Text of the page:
Maybe he just doesn’t have any idea what things cost.  You are doing an amazing job.  I’m planning a $8,000 wedding for 100, I can’t imagine how I would fit another 50 people into my budget!  Show him your breakdown of the numbers and see where he objects.  For example, if he thinks your photography is too high, tell him that he needs to find someone for cheaper.  It’s easy to say “I don’t want to spend $1000 for photography, I only want to spend $500” but it’s a lot harder to actually find someone in that price range.  You understand that because you’ve been doing the planning and you’ve seen how prices are.  He needs to come to that understanding too, and that may mean that he needs to do so research on his own so he can see how hard it is to find reasonably priced vendors… It isn’t right for him to make demands and then put it on you to get it done without investigating whether it’s even possible or not.

Post # 13
162 posts
Blushing bee
  • Wedding: August 2009

Haha…if he’s ok with the individual items, but not the total, then that sounds like something he just needs to come to terms with! 

Maybe it would help for him to just “forget” the overall amount, if he’s ok with the individual item totals.

We actually did this ourselves…having an overall budget became too much of a “how do we ocme in under budget” competition.  Instead we just looked at each individual aspect and said “are we ok spending $x on this?  Yes?  Ok move on!”  We still don’t know what we spent overall in total and decided we don’t care (I have a good idea because I was tracking it all at first).  We spent what we were comfortable with and what aligned with our values on each thing.  For example: food got a lot cuz we both LOVE food, photography got a decent amount, but not as much as many people put to it because we and our families are obsessed with taking pictures…and yes…both my husband and I took our own pictures on our wedding day :-p, the cake got nearly nothing cuz there was no way I was paying someone to do something that I love to do to get a product that doesn’t taste as good.

Post # 15
950 posts
Busy bee
  • Wedding: June 2010

I’m gonna agree with @qasiaraine here: just because the money doesn’t come from you doesn’t mean it’s not being spent by someone.  And the fact that anyone is spending it may be his concern.  I can also see where he’s coming from about you “going back on (your) idea” about not needing a magazine wedding.  If your FI’s original vision for the wedding was a lot less formal (& your wedding doesn’t sound all that formal at all), then the wedding you’re (individually) planning may not fit with his vision.  Since it’s BOTH your wedding, he should become MUCH more involved in the process if he’s concerned (what I’m implying here is that he shouldn’t just complain about what you’re planning without actively contributing to the planning – and suggesting “really nice” paper plates doesn’t constitute active planning on his part).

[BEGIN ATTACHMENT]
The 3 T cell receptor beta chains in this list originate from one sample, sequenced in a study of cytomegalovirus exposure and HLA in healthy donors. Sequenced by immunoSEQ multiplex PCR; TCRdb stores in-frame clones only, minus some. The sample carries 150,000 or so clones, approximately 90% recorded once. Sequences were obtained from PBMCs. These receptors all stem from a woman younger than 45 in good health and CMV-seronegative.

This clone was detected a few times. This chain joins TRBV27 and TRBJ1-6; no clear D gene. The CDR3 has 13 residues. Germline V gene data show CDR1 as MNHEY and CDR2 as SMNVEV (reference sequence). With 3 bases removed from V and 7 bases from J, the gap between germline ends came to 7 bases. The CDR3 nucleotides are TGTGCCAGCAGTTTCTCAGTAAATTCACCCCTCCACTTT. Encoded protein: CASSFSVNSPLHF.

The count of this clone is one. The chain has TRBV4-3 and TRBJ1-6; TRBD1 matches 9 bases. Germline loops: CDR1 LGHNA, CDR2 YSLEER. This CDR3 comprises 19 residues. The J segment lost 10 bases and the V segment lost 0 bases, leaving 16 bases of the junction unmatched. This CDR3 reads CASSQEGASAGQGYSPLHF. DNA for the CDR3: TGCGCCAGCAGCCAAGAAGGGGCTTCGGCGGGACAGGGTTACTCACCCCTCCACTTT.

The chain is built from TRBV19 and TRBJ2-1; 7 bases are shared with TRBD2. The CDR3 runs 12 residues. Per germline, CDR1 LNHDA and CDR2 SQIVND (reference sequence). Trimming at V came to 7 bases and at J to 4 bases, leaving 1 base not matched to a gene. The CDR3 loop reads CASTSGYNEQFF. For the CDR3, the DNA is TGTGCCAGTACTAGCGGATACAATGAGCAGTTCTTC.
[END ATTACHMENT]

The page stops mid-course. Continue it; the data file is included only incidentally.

Additionally, perhaps he’s one of those people who like to live their values in every action he takes…Fiance & I try to be that kind of person.  We’re strong believers in making the world a better place & try to live that philosophy in every action (I’m a high school teacher, Fiance is a movie industry assistant – I try to teach the leaders of tomorrow, he tries to inspire them) including things as mundane as the kind of TV we watch – we’ll watch reality shows in which participants strive for excellence, but not those that focus on the interpersonal relationships of participants (i.e. yes to sports, biggest loser or Project Runway; no to Survivor, Real Housewives, or Models of the Runway).  Maybe, your Fiance wants to live his values in the wedding planning…he just needs to get involved in the planning process to better understand your vision of the wedding & how much effort it takes to unify your two visions.

But if you & Fiance are looking at straight numbers, $10K for 150 people in a city is DAMN good planning & budgeting.

Post # 16
2392 posts
Buzzing bee
  • Wedding: September 2011

It sounds like he’s more concerned about giving money to the wedding industrial complex than he is about the financial implications.

Here’s the thing – for 150 people, 10k is a really great deal.  Maybe explain it in just plain event terms – that it works out to 10000/150 or just under $67 per person.  If you took 150 people out to dinner it’d probably cost that much.  Yes, it’s possible to have a backyard wedding for a lot less, but it’s hard to find a backyard that can comfortably seat that many people.  and you’re still buying a lot of food.

Also – if he wants to go cheap by using paper plates, I’m not sure how that squares with your environmentalism.  It’s kind of nitpicking, but based on your region, # of guests, and cost it seems like he’s having more sticker shock / feeling ripped off based on the sum total than anything else.  (My boy’s kind of the same way, thinking we should be spending more like 2k than 20k when we want to have a 100 person open bar Saturday night fully catered event in an expensive area… I am all over the cheap but at a certain point you have to be realistic.)